Configure and implement Fusion virtual networking components on your virtual machine to connect to other virtual machines in your networking environment.

Fusion supports only Ethernet-based networking, but provides several options for connecting to networks.

  • A virtual machine can use NAT to share the IP address of your host system.

  • You can configure a virtual machine to bridge to a specific network interface on the host system. Fusion supports IPv6 in bridged networking.

  • You can create a VPN that includes only the virtual machines on your host system.


Fusion Pro includes advanced networking features. With these advanced features, you can change key networking settings, add and remove virtual networks, and create custom virtual networking configurations. The changes that you make affect all virtual machines running on the host system. For example, you can specify which subnet is used by Fusion or if a network adapter asks for confirmation before running in promiscuous mode.

This feature is available in the Fusion Preferences dialog box. To add custom network configurations, you must provide the administrator password.

In Fusion, when you edit settings for a virtual network adapter, you can choose from several types of network connections.

Table 1. Network Connection Options



Share with my Mac

If you want to connect to the Internet or other TCP/IP network using your Mac dial-up networking connection and you are not able to give your virtual machine an IP address on the external network, choosing this option is often the easiest way to give the virtual machine access to that network. The virtual machine does not have its own IP address on the external network. The virtual machine obtains a private IP address from the VMware virtual DHCP server.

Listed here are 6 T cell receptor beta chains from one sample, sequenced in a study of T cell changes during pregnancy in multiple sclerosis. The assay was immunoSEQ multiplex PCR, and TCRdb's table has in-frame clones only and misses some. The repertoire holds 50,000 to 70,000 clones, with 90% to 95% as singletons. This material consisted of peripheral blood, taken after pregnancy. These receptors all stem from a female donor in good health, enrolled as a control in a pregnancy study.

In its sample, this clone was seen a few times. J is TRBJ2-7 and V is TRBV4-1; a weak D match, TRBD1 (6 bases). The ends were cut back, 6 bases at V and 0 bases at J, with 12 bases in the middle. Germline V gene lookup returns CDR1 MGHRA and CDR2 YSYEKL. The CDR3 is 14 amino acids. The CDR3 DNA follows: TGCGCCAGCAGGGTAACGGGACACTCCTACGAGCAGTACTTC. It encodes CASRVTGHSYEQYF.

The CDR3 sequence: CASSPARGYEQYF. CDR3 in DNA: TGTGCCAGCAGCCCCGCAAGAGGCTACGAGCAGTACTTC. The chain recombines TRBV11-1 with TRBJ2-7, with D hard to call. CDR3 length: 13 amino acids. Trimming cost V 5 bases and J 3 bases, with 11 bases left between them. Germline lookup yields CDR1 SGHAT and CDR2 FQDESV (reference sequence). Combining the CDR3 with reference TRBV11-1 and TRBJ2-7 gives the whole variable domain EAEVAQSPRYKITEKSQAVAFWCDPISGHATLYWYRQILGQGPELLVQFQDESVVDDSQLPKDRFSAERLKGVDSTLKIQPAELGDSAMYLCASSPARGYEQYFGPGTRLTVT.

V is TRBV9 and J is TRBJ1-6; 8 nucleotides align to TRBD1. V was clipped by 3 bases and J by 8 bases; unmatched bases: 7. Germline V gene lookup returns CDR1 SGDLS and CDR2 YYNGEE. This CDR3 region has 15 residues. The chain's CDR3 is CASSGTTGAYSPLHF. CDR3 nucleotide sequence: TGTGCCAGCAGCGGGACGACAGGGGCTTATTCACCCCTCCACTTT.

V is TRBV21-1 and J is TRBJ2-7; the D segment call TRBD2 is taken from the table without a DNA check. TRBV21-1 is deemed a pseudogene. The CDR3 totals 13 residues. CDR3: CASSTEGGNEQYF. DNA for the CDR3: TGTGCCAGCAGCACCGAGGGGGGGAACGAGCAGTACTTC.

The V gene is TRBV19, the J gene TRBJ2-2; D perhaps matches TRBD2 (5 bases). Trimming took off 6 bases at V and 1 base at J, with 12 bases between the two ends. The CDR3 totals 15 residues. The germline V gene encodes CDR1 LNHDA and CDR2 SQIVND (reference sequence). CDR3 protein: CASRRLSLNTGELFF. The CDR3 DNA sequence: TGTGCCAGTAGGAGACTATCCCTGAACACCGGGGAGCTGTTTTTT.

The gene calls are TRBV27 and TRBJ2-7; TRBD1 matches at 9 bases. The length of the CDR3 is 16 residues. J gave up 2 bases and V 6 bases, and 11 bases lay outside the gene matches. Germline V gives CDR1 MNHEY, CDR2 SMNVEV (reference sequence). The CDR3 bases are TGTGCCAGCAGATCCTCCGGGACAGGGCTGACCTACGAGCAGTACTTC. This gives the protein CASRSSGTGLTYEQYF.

Bridged Networking items

In the Bridged Networking list, you see various choices for bridging to one of the network interfaces on your Mac, including wireless and Ethernet. Using one of these options is often the easiest way to give your virtual machine access to a network.

With one of these bridged networking options, the virtual machine appears as an additional computer on the same physical Ethernet network as your Mac. The virtual machine can use any of the services available on the network to which it is bridged, including file servers, printers, gateways, and so on. Likewise, any physical host or other virtual machine configured with bridged networking can use resources of that virtual machine.

Private to my Mac

When you use this type of network connection, the virtual machine is connected to your Mac’s operating system on a virtual private network, which normally is not visible outside your Mac. Multiple virtual machines configured with host-only networking on the same Mac are on the same network.